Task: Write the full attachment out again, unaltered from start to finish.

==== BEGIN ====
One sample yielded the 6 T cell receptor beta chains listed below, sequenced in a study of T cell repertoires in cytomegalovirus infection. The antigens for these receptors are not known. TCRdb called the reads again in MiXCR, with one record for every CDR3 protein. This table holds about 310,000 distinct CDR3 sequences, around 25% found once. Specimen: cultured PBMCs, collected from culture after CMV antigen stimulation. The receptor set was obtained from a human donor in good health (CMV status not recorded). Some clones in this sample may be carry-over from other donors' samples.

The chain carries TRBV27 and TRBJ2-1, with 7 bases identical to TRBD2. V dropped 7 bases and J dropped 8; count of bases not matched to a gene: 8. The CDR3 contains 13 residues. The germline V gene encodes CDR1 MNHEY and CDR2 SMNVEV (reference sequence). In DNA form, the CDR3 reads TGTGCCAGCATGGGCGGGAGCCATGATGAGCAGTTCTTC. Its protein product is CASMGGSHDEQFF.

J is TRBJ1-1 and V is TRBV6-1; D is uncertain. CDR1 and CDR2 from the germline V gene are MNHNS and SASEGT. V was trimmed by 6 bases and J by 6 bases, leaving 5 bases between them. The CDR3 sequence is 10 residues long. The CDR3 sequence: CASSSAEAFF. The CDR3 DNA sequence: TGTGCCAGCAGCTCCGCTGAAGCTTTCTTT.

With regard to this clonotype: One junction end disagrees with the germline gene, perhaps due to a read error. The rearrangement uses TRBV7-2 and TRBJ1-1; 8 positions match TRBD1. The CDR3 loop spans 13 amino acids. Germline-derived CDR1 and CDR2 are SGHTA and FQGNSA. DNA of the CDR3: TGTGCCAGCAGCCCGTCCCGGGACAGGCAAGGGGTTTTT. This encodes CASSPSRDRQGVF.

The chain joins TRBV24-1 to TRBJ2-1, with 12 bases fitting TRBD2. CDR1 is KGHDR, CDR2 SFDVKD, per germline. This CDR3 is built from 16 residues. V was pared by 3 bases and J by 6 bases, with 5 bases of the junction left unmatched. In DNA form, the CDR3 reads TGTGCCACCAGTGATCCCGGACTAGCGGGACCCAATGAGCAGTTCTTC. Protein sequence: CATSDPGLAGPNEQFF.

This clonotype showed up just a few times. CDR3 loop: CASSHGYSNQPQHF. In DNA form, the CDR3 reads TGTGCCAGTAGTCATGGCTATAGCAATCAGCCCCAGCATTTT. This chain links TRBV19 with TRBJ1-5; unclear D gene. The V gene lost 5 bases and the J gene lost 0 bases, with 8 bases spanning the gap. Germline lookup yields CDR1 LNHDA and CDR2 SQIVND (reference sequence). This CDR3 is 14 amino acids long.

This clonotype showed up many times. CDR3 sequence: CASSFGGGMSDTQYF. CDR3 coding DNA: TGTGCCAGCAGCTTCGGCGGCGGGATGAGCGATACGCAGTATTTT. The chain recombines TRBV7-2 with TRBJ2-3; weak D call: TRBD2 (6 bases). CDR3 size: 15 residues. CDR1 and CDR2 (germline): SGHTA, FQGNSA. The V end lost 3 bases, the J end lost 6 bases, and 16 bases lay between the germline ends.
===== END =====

One sample yielded the 6 T cell receptor beta chains listed below, sequenced in a study of T cell repertoires in cytomegalovirus infection. The antigens for these receptors are not known. TCRdb called the reads again in MiXCR, with one record for every CDR3 protein. This table holds about 310,000 distinct CDR3 sequences, around 25% found once. Specimen: cultured PBMCs, collected from culture after CMV antigen stimulation. The receptor set was obtained from a human donor in good health (CMV status not recorded). Some clones in this sample may be carry-over from other donors' samples.

The chain carries TRBV27 and TRBJ2-1, with 7 bases identical to TRBD2. V dropped 7 bases and J dropped 8; count of bases not matched to a gene: 8. The CDR3 contains 13 residues. The germline V gene encodes CDR1 MNHEY and CDR2 SMNVEV (reference sequence). In DNA form, the CDR3 reads TGTGCCAGCATGGGCGGGAGCCATGATGAGCAGTTCTTC. Its protein product is CASMGGSHDEQFF.

J is TRBJ1-1 and V is TRBV6-1; D is uncertain. CDR1 and CDR2 from the germline V gene are MNHNS and SASEGT. V was trimmed by 6 bases and J by 6 bases, leaving 5 bases between them. The CDR3 sequence is 10 residues long. The CDR3 sequence: CASSSAEAFF. The CDR3 DNA sequence: TGTGCCAGCAGCTCCGCTGAAGCTTTCTTT.

With regard to this clonotype: One junction end disagrees with the germline gene, perhaps due to a read error. The rearrangement uses TRBV7-2 and TRBJ1-1; 8 positions match TRBD1. The CDR3 loop spans 13 amino acids. Germline-derived CDR1 and CDR2 are SGHTA and FQGNSA. DNA of the CDR3: TGTGCCAGCAGCCCGTCCCGGGACAGGCAAGGGGTTTTT. This encodes CASSPSRDRQGVF.

The chain joins TRBV24-1 to TRBJ2-1, with 12 bases fitting TRBD2. CDR1 is KGHDR, CDR2 SFDVKD, per germline. This CDR3 is built from 16 residues. V was pared by 3 bases and J by 6 bases, with 5 bases of the junction left unmatched. In DNA form, the CDR3 reads TGTGCCACCAGTGATCCCGGACTAGCGGGACCCAATGAGCAGTTCTTC. Protein sequence: CATSDPGLAGPNEQFF.

This clonotype showed up just a few times. CDR3 loop: CASSHGYSNQPQHF. In DNA form, the CDR3 reads TGTGCCAGTAGTCATGGCTATAGCAATCAGCCCCAGCATTTT. This chain links TRBV19 with TRBJ1-5; unclear D gene. The V gene lost 5 bases and the J gene lost 0 bases, with 8 bases spanning the gap. Germline lookup yields CDR1 LNHDA and CDR2 SQIVND (reference sequence). This CDR3 is 14 amino acids long.

This clonotype showed up many times. CDR3 sequence: CASSFGGGMSDTQYF. CDR3 coding DNA: TGTGCCAGCAGCTTCGGCGGCGGGATGAGCGATACGCAGTATTTT. The chain recombines TRBV7-2 with TRBJ2-3; weak D call: TRBD2 (6 bases). CDR3 size: 15 residues. CDR1 and CDR2 (germline): SGHTA, FQGNSA. The V end lost 3 bases, the J end lost 6 bases, and 16 bases lay between the germline ends.